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The reverse(…) function [Django-doc] allows to pass the names of views as well as references to functions. Indeed, for example with:


from app_name.views import some_view

urlpatterns = [
    path('some-path', some_view, name='something'),

and then determine the path with reverse(some_view).

Why is it a problem?

Django determines the reverse URL with some quite complicated and chaotic logic, where ech URLResolver has a .reverse_dict. A path(…) for example with an include(…) [Django-doc], has its own .reverse_dict.

The problem starts to arise when app_name is used. In that case, it does not "backpropagate" content to the parent .reverse_dict. This thus means that the parent dictionary will not contain entries to these view function references, and therefore can not reverse these. The problem is most severe when an (independent) Django app does that, since then we don't have control if someone later includes the paths in the Django app with an app name specified.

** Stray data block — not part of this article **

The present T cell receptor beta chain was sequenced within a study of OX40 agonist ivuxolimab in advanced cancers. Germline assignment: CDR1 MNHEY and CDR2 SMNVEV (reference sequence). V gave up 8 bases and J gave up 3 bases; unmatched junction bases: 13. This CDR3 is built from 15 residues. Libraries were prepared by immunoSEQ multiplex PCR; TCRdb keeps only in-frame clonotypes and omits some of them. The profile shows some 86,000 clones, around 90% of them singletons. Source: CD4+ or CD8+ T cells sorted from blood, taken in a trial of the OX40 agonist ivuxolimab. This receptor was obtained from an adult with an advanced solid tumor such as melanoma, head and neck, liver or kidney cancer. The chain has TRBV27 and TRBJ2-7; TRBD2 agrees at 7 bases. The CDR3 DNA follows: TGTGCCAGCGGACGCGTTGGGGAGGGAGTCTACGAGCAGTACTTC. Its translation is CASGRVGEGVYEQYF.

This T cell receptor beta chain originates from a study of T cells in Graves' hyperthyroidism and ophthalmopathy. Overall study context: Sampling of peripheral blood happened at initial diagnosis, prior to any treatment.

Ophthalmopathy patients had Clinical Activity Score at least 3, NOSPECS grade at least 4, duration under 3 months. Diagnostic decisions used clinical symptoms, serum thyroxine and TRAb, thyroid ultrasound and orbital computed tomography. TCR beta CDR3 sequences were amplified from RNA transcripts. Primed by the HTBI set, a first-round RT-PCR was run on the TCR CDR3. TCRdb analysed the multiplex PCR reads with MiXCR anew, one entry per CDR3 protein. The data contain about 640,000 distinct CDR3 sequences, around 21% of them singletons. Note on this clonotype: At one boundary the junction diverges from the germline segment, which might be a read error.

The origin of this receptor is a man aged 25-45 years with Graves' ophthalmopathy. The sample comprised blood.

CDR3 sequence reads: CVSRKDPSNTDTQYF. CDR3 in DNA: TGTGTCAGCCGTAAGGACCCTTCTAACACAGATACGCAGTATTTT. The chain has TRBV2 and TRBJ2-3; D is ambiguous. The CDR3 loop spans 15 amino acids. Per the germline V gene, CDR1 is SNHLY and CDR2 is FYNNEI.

Since we thus have no control over that, using the reference to reverse was probably a misfeature of Django in the first place.

What can be done to resolve the problem?

Name the paths, and use the (namespaced) app. Of course even that has a problem, since again we don't know when a view will eventually get namespaced. Using the view handler could have been used as a unique way to reference to a path, but at the moment it is not, so as for now, we need to work with the "collapsed structure" of referencing by name.

We thus don't work with reverse(some_view), but with reverse('something'), with the app_name as prefix if that is defined.